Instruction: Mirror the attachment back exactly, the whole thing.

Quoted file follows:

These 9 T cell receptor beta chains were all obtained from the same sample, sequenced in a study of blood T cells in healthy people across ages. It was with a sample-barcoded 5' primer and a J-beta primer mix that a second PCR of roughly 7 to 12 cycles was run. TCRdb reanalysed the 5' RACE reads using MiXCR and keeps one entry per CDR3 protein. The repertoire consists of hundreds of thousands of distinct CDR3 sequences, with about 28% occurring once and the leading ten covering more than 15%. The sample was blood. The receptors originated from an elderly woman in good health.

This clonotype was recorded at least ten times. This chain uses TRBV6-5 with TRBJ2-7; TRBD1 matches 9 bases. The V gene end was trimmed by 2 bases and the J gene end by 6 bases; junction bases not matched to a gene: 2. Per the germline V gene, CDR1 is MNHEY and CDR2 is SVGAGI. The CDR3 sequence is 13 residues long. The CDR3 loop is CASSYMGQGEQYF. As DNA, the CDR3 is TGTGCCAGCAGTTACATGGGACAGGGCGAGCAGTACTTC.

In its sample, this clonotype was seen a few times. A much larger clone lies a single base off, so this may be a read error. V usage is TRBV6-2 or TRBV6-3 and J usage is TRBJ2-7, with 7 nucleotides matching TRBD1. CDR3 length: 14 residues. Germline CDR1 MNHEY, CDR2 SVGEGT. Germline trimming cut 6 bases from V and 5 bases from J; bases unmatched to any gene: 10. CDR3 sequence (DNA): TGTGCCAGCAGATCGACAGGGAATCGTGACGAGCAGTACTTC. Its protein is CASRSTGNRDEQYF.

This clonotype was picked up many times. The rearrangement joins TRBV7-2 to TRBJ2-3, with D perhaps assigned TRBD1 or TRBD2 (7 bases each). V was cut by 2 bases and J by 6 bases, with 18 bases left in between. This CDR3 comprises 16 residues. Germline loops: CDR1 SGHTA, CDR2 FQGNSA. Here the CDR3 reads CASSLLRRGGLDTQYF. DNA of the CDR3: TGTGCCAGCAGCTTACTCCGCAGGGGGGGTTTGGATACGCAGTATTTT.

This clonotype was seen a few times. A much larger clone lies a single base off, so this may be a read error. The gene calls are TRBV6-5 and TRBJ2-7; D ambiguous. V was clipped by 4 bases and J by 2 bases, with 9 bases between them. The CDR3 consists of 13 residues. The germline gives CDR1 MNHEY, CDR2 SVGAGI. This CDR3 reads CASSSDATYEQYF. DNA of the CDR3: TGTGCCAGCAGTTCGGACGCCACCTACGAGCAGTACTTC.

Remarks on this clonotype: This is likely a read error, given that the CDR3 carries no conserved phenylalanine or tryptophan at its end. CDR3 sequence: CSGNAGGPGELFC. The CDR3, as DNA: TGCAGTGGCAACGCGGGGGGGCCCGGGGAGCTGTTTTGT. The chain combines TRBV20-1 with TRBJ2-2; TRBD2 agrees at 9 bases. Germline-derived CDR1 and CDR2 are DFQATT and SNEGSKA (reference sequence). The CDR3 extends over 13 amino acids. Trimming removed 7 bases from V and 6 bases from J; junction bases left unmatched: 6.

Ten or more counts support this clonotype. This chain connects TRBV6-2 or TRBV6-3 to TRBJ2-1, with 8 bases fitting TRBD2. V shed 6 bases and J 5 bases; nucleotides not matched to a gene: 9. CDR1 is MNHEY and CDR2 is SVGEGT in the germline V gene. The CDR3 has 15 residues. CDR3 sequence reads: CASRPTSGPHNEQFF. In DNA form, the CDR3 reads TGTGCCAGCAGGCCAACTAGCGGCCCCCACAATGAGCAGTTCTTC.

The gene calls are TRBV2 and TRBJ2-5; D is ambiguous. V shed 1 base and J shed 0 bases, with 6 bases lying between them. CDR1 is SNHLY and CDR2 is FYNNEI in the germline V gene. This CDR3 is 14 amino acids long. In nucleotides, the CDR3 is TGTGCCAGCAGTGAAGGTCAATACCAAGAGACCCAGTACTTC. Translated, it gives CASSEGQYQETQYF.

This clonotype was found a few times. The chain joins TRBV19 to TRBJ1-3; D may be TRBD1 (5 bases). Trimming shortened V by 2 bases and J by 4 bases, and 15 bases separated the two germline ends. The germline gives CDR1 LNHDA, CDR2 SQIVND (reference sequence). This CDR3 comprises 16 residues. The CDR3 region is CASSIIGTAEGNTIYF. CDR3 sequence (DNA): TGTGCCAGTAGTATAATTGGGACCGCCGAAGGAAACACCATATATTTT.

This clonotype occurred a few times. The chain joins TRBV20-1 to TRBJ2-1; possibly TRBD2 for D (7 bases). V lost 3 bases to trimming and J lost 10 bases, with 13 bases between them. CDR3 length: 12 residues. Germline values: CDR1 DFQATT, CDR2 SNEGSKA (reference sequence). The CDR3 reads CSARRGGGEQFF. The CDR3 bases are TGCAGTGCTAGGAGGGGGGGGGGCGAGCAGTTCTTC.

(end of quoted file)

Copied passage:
These 9 T cell receptor beta chains were all obtained from the same sample, sequenced in a study of blood T cells in healthy people across ages. It was with a sample-barcoded 5' primer and a J-beta primer mix that a second PCR of roughly 7 to 12 cycles was run. TCRdb reanalysed the 5' RACE reads using MiXCR and keeps one entry per CDR3 protein. The repertoire consists of hundreds of thousands of distinct CDR3 sequences, with about 28% occurring once and the leading ten covering more than 15%. The sample was blood. The receptors originated from an elderly woman in good health.

This clonotype was recorded at least ten times. This chain uses TRBV6-5 with TRBJ2-7; TRBD1 matches 9 bases. The V gene end was trimmed by 2 bases and the J gene end by 6 bases; junction bases not matched to a gene: 2. Per the germline V gene, CDR1 is MNHEY and CDR2 is SVGAGI. The CDR3 sequence is 13 residues long. The CDR3 loop is CASSYMGQGEQYF. As DNA, the CDR3 is TGTGCCAGCAGTTACATGGGACAGGGCGAGCAGTACTTC.

In its sample, this clonotype was seen a few times. A much larger clone lies a single base off, so this may be a read error. V usage is TRBV6-2 or TRBV6-3 and J usage is TRBJ2-7, with 7 nucleotides matching TRBD1. CDR3 length: 14 residues. Germline CDR1 MNHEY, CDR2 SVGEGT. Germline trimming cut 6 bases from V and 5 bases from J; bases unmatched to any gene: 10. CDR3 sequence (DNA): TGTGCCAGCAGATCGACAGGGAATCGTGACGAGCAGTACTTC. Its protein is CASRSTGNRDEQYF.

This clonotype was picked up many times. The rearrangement joins TRBV7-2 to TRBJ2-3, with D perhaps assigned TRBD1 or TRBD2 (7 bases each). V was cut by 2 bases and J by 6 bases, with 18 bases left in between. This CDR3 comprises 16 residues. Germline loops: CDR1 SGHTA, CDR2 FQGNSA. Here the CDR3 reads CASSLLRRGGLDTQYF. DNA of the CDR3: TGTGCCAGCAGCTTACTCCGCAGGGGGGGTTTGGATACGCAGTATTTT.

This clonotype was seen a few times. A much larger clone lies a single base off, so this may be a read error. The gene calls are TRBV6-5 and TRBJ2-7; D ambiguous. V was clipped by 4 bases and J by 2 bases, with 9 bases between them. The CDR3 consists of 13 residues. The germline gives CDR1 MNHEY, CDR2 SVGAGI. This CDR3 reads CASSSDATYEQYF. DNA of the CDR3: TGTGCCAGCAGTTCGGACGCCACCTACGAGCAGTACTTC.

Remarks on this clonotype: This is likely a read error, given that the CDR3 carries no conserved phenylalanine or tryptophan at its end. CDR3 sequence: CSGNAGGPGELFC. The CDR3, as DNA: TGCAGTGGCAACGCGGGGGGGCCCGGGGAGCTGTTTTGT. The chain combines TRBV20-1 with TRBJ2-2; TRBD2 agrees at 9 bases. Germline-derived CDR1 and CDR2 are DFQATT and SNEGSKA (reference sequence). The CDR3 extends over 13 amino acids. Trimming removed 7 bases from V and 6 bases from J; junction bases left unmatched: 6.

Ten or more counts support this clonotype. This chain connects TRBV6-2 or TRBV6-3 to TRBJ2-1, with 8 bases fitting TRBD2. V shed 6 bases and J 5 bases; nucleotides not matched to a gene: 9. CDR1 is MNHEY and CDR2 is SVGEGT in the germline V gene. The CDR3 has 15 residues. CDR3 sequence reads: CASRPTSGPHNEQFF. In DNA form, the CDR3 reads TGTGCCAGCAGGCCAACTAGCGGCCCCCACAATGAGCAGTTCTTC.

The gene calls are TRBV2 and TRBJ2-5; D is ambiguous. V shed 1 base and J shed 0 bases, with 6 bases lying between them. CDR1 is SNHLY and CDR2 is FYNNEI in the germline V gene. This CDR3 is 14 amino acids long. In nucleotides, the CDR3 is TGTGCCAGCAGTGAAGGTCAATACCAAGAGACCCAGTACTTC. Translated, it gives CASSEGQYQETQYF.

This clonotype was found a few times. The chain joins TRBV19 to TRBJ1-3; D may be TRBD1 (5 bases). Trimming shortened V by 2 bases and J by 4 bases, and 15 bases separated the two germline ends. The germline gives CDR1 LNHDA, CDR2 SQIVND (reference sequence). This CDR3 comprises 16 residues. The CDR3 region is CASSIIGTAEGNTIYF. CDR3 sequence (DNA): TGTGCCAGTAGTATAATTGGGACCGCCGAAGGAAACACCATATATTTT.

This clonotype occurred a few times. The chain joins TRBV20-1 to TRBJ2-1; possibly TRBD2 for D (7 bases). V lost 3 bases to trimming and J lost 10 bases, with 13 bases between them. CDR3 length: 12 residues. Germline values: CDR1 DFQATT, CDR2 SNEGSKA (reference sequence). The CDR3 reads CSARRGGGEQFF. The CDR3 bases are TGCAGTGCTAGGAGGGGGGGGGGCGAGCAGTTCTTC.